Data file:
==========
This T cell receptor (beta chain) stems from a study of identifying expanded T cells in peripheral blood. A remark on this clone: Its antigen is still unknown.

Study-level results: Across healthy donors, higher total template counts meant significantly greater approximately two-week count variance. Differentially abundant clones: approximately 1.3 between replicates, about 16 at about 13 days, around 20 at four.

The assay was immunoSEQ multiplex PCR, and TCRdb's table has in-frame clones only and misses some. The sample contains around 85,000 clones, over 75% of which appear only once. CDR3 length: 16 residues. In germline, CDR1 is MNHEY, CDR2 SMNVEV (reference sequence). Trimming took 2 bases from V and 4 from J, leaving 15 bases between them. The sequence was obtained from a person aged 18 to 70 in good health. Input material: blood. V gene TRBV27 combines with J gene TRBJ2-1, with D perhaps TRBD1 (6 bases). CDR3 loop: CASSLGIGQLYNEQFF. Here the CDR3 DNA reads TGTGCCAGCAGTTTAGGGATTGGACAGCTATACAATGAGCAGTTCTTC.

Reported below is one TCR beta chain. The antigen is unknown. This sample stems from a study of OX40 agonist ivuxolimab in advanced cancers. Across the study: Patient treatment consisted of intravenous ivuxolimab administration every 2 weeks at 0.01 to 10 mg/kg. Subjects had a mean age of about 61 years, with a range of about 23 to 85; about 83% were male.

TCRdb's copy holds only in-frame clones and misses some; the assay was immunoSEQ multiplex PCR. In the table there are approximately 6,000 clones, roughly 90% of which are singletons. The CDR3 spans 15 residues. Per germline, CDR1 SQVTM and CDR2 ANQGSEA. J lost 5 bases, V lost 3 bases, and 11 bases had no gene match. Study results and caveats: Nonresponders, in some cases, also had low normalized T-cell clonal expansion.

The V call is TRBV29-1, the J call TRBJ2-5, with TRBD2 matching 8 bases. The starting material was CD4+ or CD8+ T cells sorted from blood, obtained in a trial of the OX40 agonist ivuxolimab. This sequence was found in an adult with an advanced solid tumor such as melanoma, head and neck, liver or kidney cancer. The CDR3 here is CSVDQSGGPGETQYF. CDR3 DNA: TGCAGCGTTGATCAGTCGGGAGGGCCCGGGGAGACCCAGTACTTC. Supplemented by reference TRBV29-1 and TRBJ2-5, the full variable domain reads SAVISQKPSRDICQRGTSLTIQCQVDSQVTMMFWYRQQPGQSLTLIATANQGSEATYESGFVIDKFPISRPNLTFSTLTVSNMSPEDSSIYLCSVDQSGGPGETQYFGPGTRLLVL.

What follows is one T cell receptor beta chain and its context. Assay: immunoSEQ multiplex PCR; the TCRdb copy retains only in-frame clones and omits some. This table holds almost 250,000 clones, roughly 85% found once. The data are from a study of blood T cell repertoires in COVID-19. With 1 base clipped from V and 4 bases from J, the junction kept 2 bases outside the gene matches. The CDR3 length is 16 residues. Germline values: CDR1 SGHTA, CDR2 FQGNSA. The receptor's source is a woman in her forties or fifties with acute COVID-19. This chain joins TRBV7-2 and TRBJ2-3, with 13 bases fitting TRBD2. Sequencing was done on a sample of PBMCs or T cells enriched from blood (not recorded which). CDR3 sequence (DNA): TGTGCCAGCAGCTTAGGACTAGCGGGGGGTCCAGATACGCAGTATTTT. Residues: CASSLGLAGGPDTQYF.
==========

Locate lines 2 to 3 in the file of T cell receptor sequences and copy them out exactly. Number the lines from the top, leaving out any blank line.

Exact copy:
Study-level results: Across healthy donors, higher total template counts meant significantly greater approximately two-week count variance. Differentially abundant clones: approximately 1.3 between replicates, about 16 at about 13 days, around 20 at four.

The assay was immunoSEQ multiplex PCR, and TCRdb's table has in-frame clones only and misses some. The sample contains around 85,000 clones, over 75% of which appear only once. CDR3 length: 16 residues. In germline, CDR1 is MNHEY, CDR2 SMNVEV (reference sequence). Trimming took 2 bases from V and 4 from J, leaving 15 bases between them. The sequence was obtained from a person aged 18 to 70 in good health. Input material: blood. V gene TRBV27 combines with J gene TRBJ2-1, with D perhaps TRBD1 (6 bases). CDR3 loop: CASSLGIGQLYNEQFF. Here the CDR3 DNA reads TGTGCCAGCAGTTTAGGGATTGGACAGCTATACAATGAGCAGTTCTTC.